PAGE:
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Developer: Blizzard Entertainment
Publisher: Blizzard Entertainment
Judging by the server-melting demand that hit Diablo 3 the second it went live, Blizzard's dungeon crawler is one of the most-anticipated PC releases in recent memory. For a sequel with so much riding on it, the title didn't get off to the best start. While some hiccups are to be expected with a launch of this calibre, the scope of the problem revealed that Blizzard was ill-prepared for the volume of traffic at hand.
The obvious drawbacks of relying on an ever-present internet connection were highlighted by the launch debacle, but more on that later. Whether Diablo 3 is worth the 12-year wait once you actually get into the game is surely a more pressing concern. The answer to this is very much dependant on what you're after. The basic gameplay and core mechanics have barely moved on from the 1996 original, but that will be its greatest strength to many.
For anyone unfamiliar with the series, Diablo's stripped-down approach to role-playing gave rise to an entire sub-genre. Its focus has always been streamlined combat and unabashed looting, and the latest edition to the fold doesn't deviate far from this.
Players' first port of call is character creation, and there are five classes to choose from. Barbarians are the masters of dual wielding, while Demon Hunters combine projectile weaponry with trap-laying skills. Monks possess martial arts and healing abilities, Witch Doctors conjure curses and summon creatures, and Wizards are pretty much self-explanatory.
Like with most of Diablo 3's role-playing elements, the levelling up component is a bare-bones offering. You'll find no in-depth talent trees here. Their branches have been stripped away, so all new skills are unlocked at the same time. This makes the game highly accessible, ideal for anyone deterred from the RPG genre by number-crunching, though the purists may consider it dumbing down. Each character class has a basic primary attack, and a more powerful secondary attack tied to a power gauge. Other specialist abilities can be upgraded by gathering runes.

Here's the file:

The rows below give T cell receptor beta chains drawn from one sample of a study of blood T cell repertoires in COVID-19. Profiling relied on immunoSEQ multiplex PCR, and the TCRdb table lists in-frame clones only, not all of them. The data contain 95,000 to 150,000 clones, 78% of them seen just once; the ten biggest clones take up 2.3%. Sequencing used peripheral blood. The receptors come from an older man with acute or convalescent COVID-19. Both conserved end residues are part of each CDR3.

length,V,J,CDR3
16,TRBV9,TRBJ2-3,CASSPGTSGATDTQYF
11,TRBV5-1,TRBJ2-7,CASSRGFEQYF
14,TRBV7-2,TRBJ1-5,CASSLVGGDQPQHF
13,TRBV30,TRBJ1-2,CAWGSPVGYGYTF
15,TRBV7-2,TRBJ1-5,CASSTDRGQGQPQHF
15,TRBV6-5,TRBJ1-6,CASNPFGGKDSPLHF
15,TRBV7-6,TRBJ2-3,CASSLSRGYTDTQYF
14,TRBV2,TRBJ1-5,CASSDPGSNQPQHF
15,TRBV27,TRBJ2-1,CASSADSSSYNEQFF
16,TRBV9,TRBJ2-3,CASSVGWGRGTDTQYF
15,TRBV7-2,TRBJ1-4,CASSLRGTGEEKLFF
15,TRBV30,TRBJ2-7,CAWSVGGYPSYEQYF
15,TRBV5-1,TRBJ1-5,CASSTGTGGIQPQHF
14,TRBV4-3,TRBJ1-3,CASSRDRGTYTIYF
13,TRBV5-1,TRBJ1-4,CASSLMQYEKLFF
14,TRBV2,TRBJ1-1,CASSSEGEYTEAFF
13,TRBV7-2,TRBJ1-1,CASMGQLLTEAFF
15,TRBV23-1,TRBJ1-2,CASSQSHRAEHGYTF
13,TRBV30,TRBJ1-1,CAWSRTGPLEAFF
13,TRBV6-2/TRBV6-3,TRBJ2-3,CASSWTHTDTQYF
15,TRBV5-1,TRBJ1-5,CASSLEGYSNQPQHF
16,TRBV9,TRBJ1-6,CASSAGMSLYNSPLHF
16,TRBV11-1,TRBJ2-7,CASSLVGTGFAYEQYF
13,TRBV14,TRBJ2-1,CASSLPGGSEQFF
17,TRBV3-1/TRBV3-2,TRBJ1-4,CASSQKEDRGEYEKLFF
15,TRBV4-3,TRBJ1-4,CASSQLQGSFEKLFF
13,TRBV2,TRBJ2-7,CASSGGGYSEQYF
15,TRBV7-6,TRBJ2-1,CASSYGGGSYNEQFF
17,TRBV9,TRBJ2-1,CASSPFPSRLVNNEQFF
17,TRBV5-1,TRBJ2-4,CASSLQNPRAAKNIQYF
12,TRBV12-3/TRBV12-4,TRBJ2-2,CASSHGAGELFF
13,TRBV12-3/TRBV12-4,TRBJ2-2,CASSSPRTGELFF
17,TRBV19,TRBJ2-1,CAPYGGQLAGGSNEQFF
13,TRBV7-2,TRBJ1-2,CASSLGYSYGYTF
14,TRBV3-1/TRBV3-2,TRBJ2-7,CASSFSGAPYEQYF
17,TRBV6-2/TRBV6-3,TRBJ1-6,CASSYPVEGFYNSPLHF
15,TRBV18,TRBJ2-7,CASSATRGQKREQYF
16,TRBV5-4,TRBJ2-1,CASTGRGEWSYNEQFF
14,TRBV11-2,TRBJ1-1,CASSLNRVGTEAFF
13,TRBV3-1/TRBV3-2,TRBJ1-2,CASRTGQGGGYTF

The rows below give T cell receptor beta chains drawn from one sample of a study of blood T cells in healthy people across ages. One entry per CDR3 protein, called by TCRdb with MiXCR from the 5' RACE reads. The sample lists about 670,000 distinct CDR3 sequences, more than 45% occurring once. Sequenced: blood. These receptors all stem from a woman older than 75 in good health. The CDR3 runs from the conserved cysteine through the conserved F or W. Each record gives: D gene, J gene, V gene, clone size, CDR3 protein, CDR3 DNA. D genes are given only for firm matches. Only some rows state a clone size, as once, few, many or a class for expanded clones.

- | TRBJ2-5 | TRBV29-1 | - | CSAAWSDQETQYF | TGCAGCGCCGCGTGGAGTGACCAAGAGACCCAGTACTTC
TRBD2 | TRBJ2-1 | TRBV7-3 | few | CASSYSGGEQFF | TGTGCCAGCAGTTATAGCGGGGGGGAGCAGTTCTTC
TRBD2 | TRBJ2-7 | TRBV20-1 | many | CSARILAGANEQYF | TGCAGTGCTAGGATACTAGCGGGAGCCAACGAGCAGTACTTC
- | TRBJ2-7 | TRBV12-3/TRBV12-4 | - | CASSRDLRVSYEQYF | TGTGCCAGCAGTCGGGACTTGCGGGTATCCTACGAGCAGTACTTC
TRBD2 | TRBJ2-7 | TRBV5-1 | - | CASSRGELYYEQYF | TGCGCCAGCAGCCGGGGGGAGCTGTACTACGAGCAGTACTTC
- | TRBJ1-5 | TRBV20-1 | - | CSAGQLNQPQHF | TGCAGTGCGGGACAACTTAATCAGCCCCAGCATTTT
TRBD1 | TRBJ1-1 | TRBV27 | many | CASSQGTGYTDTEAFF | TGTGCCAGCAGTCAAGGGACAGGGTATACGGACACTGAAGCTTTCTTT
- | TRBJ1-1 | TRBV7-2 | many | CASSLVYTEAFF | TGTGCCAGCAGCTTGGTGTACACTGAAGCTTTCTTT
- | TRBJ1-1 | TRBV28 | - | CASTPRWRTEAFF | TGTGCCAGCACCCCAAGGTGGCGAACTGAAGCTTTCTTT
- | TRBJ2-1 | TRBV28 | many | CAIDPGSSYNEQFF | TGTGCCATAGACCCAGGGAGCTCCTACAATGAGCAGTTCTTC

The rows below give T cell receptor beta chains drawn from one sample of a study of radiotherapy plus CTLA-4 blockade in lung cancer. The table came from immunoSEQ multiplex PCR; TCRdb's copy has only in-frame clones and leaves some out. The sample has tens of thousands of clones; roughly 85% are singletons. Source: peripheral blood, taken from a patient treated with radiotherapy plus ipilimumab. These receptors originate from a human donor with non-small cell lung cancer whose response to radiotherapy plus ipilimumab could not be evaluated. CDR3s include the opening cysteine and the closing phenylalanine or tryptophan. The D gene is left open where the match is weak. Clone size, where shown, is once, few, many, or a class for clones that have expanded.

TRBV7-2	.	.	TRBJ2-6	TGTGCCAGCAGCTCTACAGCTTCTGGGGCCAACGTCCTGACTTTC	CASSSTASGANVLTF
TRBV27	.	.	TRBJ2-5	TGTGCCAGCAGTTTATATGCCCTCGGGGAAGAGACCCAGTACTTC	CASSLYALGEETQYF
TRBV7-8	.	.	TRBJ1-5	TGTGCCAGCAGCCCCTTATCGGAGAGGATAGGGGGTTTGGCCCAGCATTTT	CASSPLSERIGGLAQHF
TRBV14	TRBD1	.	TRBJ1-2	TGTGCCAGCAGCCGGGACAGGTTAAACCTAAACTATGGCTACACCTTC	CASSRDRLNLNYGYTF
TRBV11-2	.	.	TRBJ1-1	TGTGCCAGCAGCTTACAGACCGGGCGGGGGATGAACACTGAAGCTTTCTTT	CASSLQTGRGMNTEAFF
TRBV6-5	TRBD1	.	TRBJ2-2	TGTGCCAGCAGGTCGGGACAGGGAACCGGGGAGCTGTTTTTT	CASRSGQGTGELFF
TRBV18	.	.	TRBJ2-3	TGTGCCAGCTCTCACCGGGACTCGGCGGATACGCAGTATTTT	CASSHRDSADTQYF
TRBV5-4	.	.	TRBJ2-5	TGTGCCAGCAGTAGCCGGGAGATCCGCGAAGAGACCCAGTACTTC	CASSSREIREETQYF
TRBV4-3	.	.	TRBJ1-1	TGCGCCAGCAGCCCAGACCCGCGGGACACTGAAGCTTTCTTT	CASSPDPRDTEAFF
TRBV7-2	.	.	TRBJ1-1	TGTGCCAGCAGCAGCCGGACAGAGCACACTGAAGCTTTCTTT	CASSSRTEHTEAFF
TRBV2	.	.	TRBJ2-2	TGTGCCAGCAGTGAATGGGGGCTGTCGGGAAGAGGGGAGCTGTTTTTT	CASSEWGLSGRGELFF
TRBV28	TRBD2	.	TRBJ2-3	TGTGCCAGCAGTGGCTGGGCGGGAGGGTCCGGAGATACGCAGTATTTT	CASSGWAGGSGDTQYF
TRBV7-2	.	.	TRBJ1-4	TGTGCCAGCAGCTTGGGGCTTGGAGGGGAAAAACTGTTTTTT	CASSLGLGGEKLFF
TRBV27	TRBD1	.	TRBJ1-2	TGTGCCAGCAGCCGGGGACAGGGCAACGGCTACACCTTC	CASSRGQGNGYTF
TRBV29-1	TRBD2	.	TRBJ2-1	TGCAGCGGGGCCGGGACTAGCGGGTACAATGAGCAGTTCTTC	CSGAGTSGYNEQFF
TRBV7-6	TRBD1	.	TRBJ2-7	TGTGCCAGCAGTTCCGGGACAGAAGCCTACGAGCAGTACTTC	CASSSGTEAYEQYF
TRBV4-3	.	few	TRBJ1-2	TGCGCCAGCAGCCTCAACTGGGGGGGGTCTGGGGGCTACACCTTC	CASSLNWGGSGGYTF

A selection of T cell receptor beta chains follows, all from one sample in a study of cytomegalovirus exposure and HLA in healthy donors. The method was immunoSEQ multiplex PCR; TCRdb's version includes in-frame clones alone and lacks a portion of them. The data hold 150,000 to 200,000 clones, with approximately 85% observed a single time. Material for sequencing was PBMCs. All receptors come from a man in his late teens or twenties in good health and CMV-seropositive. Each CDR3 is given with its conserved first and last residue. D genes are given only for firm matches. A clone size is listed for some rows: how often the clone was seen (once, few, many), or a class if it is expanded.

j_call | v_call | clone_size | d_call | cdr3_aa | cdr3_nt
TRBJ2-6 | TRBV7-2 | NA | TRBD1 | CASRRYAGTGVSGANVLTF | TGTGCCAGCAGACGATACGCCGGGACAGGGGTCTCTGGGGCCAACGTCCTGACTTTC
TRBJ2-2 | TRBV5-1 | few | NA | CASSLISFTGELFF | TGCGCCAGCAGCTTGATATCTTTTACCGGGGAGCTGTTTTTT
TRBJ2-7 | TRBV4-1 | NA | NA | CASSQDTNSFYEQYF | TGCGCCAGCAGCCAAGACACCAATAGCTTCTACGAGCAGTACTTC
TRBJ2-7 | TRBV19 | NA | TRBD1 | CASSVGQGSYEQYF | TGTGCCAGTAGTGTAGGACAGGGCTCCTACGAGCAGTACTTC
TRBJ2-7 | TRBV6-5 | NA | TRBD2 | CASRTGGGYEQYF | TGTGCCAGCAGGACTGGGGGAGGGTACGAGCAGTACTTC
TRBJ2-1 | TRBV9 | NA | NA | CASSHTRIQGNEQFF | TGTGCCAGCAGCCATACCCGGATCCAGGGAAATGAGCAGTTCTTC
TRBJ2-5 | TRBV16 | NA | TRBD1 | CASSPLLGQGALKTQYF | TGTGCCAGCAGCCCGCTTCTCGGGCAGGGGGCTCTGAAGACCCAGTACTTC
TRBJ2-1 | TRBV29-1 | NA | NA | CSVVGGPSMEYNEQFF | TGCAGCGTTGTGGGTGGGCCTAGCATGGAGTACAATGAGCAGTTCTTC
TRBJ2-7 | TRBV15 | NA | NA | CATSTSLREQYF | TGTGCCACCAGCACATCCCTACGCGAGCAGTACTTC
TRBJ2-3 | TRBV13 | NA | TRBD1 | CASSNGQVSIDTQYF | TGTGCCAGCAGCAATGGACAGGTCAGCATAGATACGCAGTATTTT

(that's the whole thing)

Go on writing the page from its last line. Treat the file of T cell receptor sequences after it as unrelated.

Players acquire new powers upon hitting the next level. Some of these are devastating attacks designed to mow down multiple enemies, while others are passive skills such as a speed boost. These bonus abilities are tagged onto a World of Warcraft-style powers bar at the foot of the screen, and activated with a single click of the mouse or a designated keyboard shortcut.
The battlefield is littered with new weapons, armour and items in the wake of a good clash, so you'll always have new opportunities for character customisation. This is where the essence of Diablo 3 lies. While it's entirely possible to coast through the solo campaign with auto-equip activated, to do so is to miss the point. Your avatar is a blank canvass for players to make their own through weapon enchantments and a crafting tool. There's even an in-game auction house where crafted items can be bought and sold for the gold you've accumulated. The option to fund these transactions with real currency will be added at a later date.
The hack 'n' slash gameplay translates extremely well to co-op multiplayer, and the random nature of team-up adds an air of unpredictability. Working as a unit is rewarding and mutually beneficial. The classes have been carefully tailored to work in harmony, so your wizard can cast an ice spell to freeze a room full of demons, so your friend's barbarian can come and smash them to pieces.
Diablo 3 may be somewhat ephemeral the first time around, but it was designed with replay value in mind. The layout of each dungeon changes when you start afresh, with enemies and loot randomised, so a level you've played through in co-op may be radically different when you tackle it on your lonesome. Then there are the higher difficultly settings, including the new and much tougher addition of Inferno. Playing on a harder level doesn't just increase the number of foes or make them harder to kill, it hands them new powers and provides you with new loot, radically altering the game.
Where visuals and presentation are concerned, it's not all dark forests and bleak dungeons. The backdrops grow steadily more impressive as the game progresses, and the animated cutscenes are of blockbuster proportions. Enemy sprites aren't especially detailed, though this was the sensible option to go for given how many of them need to be on screen simultaneously.
Diablo 3 has all of the ingredients of a fan-pleaser, but the disastrous launch and subsequent Battle.net issues might leave it stamped with a black mark in the minds of some. While Blizzard has its reasons for insisting on an ever-present internet connection, it's the fans that end up suffering from the drawbacks of this system. Those with no interest in online multiplayer were made to wait for extended periods to access a product they have paid top dollar for, and this is inexcusable.
Sever issues aside, players who approach Diablo 3 expecting a definitive dungeon crawler won't be disappointed. The basic formula is largely unchanged, but comes highly polished and bolstered by robust character customisation and strong co-op support. If hacking your way through hordes of demons and gathering loot hold any appeal, you won't find a better alternative.